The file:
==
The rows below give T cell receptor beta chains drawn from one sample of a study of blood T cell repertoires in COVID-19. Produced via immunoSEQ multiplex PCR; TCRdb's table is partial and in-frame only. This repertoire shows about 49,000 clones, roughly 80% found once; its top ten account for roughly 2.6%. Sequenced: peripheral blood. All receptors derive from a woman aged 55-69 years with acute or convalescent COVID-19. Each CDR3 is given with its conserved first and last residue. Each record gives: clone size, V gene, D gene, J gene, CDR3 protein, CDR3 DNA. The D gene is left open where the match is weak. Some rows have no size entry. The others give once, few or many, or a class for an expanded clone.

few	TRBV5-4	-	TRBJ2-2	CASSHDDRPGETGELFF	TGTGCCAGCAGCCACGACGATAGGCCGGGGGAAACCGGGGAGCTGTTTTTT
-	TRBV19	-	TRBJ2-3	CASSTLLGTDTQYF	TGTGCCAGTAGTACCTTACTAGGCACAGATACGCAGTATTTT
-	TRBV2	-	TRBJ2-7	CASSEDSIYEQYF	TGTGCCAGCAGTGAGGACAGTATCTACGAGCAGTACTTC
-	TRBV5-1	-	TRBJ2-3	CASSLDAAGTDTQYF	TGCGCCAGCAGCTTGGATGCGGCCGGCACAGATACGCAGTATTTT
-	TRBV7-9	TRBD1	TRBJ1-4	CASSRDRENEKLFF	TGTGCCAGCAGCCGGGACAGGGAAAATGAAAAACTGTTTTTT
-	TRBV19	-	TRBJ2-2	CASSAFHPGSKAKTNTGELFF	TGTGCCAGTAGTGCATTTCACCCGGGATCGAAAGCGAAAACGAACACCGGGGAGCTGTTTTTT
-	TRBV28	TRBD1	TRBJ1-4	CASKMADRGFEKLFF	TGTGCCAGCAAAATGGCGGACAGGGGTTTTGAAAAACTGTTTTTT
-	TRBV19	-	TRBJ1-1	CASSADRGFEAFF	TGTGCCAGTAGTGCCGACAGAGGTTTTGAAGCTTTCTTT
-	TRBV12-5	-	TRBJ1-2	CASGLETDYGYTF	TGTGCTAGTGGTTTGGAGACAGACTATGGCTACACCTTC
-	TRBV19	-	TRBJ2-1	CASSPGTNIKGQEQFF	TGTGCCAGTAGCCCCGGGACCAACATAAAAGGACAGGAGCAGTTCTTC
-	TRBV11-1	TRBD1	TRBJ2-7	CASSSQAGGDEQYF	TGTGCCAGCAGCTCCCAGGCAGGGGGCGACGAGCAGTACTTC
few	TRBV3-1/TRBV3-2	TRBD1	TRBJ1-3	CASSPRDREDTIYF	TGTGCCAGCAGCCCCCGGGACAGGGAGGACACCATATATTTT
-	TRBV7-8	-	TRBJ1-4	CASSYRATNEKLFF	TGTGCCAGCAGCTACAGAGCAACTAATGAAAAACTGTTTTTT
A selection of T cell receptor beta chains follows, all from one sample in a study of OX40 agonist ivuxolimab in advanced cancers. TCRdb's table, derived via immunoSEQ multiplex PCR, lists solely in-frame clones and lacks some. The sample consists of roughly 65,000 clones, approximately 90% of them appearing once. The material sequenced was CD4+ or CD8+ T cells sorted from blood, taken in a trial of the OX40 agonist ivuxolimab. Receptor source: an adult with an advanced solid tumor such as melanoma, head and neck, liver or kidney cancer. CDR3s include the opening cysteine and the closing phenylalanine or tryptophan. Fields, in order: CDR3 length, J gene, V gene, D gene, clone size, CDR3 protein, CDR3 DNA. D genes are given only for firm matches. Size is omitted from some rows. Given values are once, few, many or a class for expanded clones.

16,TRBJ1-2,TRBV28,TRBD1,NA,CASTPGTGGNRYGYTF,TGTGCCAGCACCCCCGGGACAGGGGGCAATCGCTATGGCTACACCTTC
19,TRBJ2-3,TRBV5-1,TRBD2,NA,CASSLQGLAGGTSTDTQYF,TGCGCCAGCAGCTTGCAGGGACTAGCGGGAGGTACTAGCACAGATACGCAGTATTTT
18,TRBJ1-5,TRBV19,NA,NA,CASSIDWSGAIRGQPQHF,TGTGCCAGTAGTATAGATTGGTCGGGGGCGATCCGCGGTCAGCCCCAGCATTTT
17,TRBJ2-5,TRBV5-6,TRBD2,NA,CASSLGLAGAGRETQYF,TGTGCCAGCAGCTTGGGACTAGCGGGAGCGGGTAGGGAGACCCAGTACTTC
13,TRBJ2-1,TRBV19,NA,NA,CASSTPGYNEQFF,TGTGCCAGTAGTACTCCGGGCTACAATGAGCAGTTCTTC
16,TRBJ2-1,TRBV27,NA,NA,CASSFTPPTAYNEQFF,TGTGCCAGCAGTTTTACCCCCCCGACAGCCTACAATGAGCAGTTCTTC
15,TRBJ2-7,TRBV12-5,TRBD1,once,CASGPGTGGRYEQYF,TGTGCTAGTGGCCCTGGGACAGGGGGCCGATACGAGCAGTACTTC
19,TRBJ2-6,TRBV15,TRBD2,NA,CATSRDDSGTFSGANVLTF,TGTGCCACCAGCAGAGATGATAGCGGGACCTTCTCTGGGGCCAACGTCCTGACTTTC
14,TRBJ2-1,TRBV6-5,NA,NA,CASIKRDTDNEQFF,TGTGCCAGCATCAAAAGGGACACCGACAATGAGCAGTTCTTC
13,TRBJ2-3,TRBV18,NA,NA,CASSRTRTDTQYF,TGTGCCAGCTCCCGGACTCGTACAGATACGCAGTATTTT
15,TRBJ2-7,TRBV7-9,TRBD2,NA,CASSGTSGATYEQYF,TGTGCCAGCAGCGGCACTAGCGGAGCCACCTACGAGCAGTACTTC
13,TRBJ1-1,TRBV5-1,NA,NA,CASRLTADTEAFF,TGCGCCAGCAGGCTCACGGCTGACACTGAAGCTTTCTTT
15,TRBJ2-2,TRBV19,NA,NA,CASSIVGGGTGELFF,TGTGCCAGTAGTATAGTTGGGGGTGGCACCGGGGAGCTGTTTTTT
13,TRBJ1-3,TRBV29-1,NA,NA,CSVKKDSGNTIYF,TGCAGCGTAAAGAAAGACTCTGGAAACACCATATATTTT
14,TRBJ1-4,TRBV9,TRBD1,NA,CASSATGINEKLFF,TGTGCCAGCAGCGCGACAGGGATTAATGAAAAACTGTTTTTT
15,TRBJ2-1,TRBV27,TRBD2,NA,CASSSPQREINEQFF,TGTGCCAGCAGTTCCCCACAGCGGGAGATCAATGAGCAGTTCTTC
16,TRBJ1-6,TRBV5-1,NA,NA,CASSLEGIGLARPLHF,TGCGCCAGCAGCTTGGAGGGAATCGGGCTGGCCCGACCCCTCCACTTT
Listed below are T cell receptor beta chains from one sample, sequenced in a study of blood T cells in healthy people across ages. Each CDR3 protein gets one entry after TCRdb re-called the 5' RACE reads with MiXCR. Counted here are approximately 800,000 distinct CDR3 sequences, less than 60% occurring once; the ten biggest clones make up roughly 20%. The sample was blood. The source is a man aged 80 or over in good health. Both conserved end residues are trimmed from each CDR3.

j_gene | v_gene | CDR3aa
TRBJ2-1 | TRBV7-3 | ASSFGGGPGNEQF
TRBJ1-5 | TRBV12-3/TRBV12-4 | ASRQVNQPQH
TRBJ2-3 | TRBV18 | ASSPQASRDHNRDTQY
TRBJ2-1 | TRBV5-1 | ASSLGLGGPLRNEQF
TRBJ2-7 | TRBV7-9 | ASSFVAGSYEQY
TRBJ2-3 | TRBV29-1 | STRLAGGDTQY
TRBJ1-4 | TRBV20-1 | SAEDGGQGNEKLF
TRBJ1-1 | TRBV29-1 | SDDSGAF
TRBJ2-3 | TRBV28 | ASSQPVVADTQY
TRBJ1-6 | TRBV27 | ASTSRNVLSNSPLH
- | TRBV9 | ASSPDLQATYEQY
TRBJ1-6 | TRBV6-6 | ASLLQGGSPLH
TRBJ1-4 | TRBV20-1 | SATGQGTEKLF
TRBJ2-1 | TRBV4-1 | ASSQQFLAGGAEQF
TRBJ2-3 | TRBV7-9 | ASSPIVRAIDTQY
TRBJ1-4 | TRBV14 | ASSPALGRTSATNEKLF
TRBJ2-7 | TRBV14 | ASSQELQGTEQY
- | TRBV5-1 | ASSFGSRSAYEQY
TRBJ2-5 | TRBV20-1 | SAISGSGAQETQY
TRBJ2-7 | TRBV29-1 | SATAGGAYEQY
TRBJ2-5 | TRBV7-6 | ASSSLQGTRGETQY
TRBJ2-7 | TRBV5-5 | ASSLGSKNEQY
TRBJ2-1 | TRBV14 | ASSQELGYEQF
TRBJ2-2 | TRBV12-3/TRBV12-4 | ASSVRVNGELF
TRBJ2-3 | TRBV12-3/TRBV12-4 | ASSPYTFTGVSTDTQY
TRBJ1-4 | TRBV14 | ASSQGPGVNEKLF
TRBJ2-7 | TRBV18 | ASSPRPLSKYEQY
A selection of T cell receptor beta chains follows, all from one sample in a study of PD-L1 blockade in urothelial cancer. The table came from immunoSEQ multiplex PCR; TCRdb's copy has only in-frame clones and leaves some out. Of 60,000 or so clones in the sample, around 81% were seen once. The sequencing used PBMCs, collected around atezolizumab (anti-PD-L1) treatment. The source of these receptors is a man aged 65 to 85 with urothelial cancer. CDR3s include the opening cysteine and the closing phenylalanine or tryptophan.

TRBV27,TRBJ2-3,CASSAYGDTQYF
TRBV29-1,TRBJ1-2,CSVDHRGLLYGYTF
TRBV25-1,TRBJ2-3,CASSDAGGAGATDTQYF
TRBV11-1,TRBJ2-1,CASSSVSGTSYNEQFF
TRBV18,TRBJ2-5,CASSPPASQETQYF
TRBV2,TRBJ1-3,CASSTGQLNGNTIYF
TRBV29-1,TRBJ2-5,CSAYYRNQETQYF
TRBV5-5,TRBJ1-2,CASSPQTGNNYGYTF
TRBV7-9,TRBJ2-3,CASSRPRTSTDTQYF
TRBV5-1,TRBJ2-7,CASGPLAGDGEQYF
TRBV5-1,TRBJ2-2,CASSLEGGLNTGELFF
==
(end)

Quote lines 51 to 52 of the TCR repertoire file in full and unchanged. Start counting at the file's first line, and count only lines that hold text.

TRBJ2-7 | TRBV14 | ASSQELQGTEQY
- | TRBV5-1 | ASSFGSRSAYEQY